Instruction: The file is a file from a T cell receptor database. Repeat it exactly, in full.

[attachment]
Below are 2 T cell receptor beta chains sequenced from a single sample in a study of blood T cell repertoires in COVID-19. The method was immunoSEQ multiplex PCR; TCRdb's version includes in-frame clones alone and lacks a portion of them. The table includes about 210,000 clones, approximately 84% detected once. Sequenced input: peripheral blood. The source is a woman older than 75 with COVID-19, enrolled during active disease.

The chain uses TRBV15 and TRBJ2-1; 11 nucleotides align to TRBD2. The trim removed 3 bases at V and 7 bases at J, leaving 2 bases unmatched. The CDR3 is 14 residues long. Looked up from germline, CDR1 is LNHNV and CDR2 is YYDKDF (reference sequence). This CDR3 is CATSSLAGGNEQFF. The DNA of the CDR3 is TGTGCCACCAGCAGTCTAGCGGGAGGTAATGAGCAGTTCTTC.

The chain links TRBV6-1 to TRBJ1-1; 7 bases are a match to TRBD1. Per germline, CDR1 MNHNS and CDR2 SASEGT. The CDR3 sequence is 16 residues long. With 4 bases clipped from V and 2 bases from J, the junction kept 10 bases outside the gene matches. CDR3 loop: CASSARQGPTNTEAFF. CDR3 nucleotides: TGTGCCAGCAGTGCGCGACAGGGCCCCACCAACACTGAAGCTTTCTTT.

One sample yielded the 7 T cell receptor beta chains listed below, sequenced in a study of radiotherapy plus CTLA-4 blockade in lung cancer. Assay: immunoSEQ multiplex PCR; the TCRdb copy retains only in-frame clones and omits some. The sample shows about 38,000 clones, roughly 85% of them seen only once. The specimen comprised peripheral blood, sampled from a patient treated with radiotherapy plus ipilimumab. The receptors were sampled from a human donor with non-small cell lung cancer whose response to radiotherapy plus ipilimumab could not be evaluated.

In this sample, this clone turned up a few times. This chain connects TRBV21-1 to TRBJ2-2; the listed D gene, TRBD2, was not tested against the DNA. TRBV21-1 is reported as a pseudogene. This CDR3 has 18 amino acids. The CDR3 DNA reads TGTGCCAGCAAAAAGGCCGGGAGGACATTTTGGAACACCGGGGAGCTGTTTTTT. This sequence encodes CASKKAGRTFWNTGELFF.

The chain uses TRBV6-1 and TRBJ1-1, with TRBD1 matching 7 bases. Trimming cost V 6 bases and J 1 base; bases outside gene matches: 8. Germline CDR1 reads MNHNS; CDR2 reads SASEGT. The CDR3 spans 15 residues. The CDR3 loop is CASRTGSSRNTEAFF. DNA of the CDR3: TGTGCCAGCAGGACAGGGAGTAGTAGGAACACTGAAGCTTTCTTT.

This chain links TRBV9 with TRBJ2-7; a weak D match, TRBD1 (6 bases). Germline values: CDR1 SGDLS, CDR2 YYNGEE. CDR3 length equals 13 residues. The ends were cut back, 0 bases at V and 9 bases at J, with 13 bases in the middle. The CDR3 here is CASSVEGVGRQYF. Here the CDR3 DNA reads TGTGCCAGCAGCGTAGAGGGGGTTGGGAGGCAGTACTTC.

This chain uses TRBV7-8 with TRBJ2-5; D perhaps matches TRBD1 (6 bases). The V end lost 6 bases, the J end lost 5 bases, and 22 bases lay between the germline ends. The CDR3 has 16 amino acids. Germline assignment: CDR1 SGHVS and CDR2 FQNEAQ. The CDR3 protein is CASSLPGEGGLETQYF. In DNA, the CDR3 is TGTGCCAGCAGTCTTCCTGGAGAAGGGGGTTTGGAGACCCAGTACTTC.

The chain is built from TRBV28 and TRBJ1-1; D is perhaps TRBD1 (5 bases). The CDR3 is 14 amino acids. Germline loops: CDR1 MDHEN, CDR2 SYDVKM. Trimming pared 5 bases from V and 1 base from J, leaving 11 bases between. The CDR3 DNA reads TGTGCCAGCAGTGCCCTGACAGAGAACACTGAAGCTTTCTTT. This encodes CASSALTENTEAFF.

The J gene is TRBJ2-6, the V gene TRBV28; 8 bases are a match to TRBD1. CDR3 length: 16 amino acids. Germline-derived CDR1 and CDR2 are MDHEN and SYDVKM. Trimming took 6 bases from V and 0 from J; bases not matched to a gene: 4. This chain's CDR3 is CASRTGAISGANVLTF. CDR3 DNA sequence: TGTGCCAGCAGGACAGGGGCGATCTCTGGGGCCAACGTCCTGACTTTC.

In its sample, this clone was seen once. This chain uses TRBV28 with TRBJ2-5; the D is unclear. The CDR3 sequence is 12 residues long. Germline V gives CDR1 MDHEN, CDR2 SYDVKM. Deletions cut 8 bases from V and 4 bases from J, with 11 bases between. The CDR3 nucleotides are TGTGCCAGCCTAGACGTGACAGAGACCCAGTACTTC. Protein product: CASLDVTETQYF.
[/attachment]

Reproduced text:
Below are 2 T cell receptor beta chains sequenced from a single sample in a study of blood T cell repertoires in COVID-19. The method was immunoSEQ multiplex PCR; TCRdb's version includes in-frame clones alone and lacks a portion of them. The table includes about 210,000 clones, approximately 84% detected once. Sequenced input: peripheral blood. The source is a woman older than 75 with COVID-19, enrolled during active disease.

The chain uses TRBV15 and TRBJ2-1; 11 nucleotides align to TRBD2. The trim removed 3 bases at V and 7 bases at J, leaving 2 bases unmatched. The CDR3 is 14 residues long. Looked up from germline, CDR1 is LNHNV and CDR2 is YYDKDF (reference sequence). This CDR3 is CATSSLAGGNEQFF. The DNA of the CDR3 is TGTGCCACCAGCAGTCTAGCGGGAGGTAATGAGCAGTTCTTC.

The chain links TRBV6-1 to TRBJ1-1; 7 bases are a match to TRBD1. Per germline, CDR1 MNHNS and CDR2 SASEGT. The CDR3 sequence is 16 residues long. With 4 bases clipped from V and 2 bases from J, the junction kept 10 bases outside the gene matches. CDR3 loop: CASSARQGPTNTEAFF. CDR3 nucleotides: TGTGCCAGCAGTGCGCGACAGGGCCCCACCAACACTGAAGCTTTCTTT.

One sample yielded the 7 T cell receptor beta chains listed below, sequenced in a study of radiotherapy plus CTLA-4 blockade in lung cancer. Assay: immunoSEQ multiplex PCR; the TCRdb copy retains only in-frame clones and omits some. The sample shows about 38,000 clones, roughly 85% of them seen only once. The specimen comprised peripheral blood, sampled from a patient treated with radiotherapy plus ipilimumab. The receptors were sampled from a human donor with non-small cell lung cancer whose response to radiotherapy plus ipilimumab could not be evaluated.

In this sample, this clone turned up a few times. This chain connects TRBV21-1 to TRBJ2-2; the listed D gene, TRBD2, was not tested against the DNA. TRBV21-1 is reported as a pseudogene. This CDR3 has 18 amino acids. The CDR3 DNA reads TGTGCCAGCAAAAAGGCCGGGAGGACATTTTGGAACACCGGGGAGCTGTTTTTT. This sequence encodes CASKKAGRTFWNTGELFF.

The chain uses TRBV6-1 and TRBJ1-1, with TRBD1 matching 7 bases. Trimming cost V 6 bases and J 1 base; bases outside gene matches: 8. Germline CDR1 reads MNHNS; CDR2 reads SASEGT. The CDR3 spans 15 residues. The CDR3 loop is CASRTGSSRNTEAFF. DNA of the CDR3: TGTGCCAGCAGGACAGGGAGTAGTAGGAACACTGAAGCTTTCTTT.

This chain links TRBV9 with TRBJ2-7; a weak D match, TRBD1 (6 bases). Germline values: CDR1 SGDLS, CDR2 YYNGEE. CDR3 length equals 13 residues. The ends were cut back, 0 bases at V and 9 bases at J, with 13 bases in the middle. The CDR3 here is CASSVEGVGRQYF. Here the CDR3 DNA reads TGTGCCAGCAGCGTAGAGGGGGTTGGGAGGCAGTACTTC.

This chain uses TRBV7-8 with TRBJ2-5; D perhaps matches TRBD1 (6 bases). The V end lost 6 bases, the J end lost 5 bases, and 22 bases lay between the germline ends. The CDR3 has 16 amino acids. Germline assignment: CDR1 SGHVS and CDR2 FQNEAQ. The CDR3 protein is CASSLPGEGGLETQYF. In DNA, the CDR3 is TGTGCCAGCAGTCTTCCTGGAGAAGGGGGTTTGGAGACCCAGTACTTC.

The chain is built from TRBV28 and TRBJ1-1; D is perhaps TRBD1 (5 bases). The CDR3 is 14 amino acids. Germline loops: CDR1 MDHEN, CDR2 SYDVKM. Trimming pared 5 bases from V and 1 base from J, leaving 11 bases between. The CDR3 DNA reads TGTGCCAGCAGTGCCCTGACAGAGAACACTGAAGCTTTCTTT. This encodes CASSALTENTEAFF.

The J gene is TRBJ2-6, the V gene TRBV28; 8 bases are a match to TRBD1. CDR3 length: 16 amino acids. Germline-derived CDR1 and CDR2 are MDHEN and SYDVKM. Trimming took 6 bases from V and 0 from J; bases not matched to a gene: 4. This chain's CDR3 is CASRTGAISGANVLTF. CDR3 DNA sequence: TGTGCCAGCAGGACAGGGGCGATCTCTGGGGCCAACGTCCTGACTTTC.

In its sample, this clone was seen once. This chain uses TRBV28 with TRBJ2-5; the D is unclear. The CDR3 sequence is 12 residues long. Germline V gives CDR1 MDHEN, CDR2 SYDVKM. Deletions cut 8 bases from V and 4 bases from J, with 11 bases between. The CDR3 nucleotides are TGTGCCAGCCTAGACGTGACAGAGACCCAGTACTTC. Protein product: CASLDVTETQYF.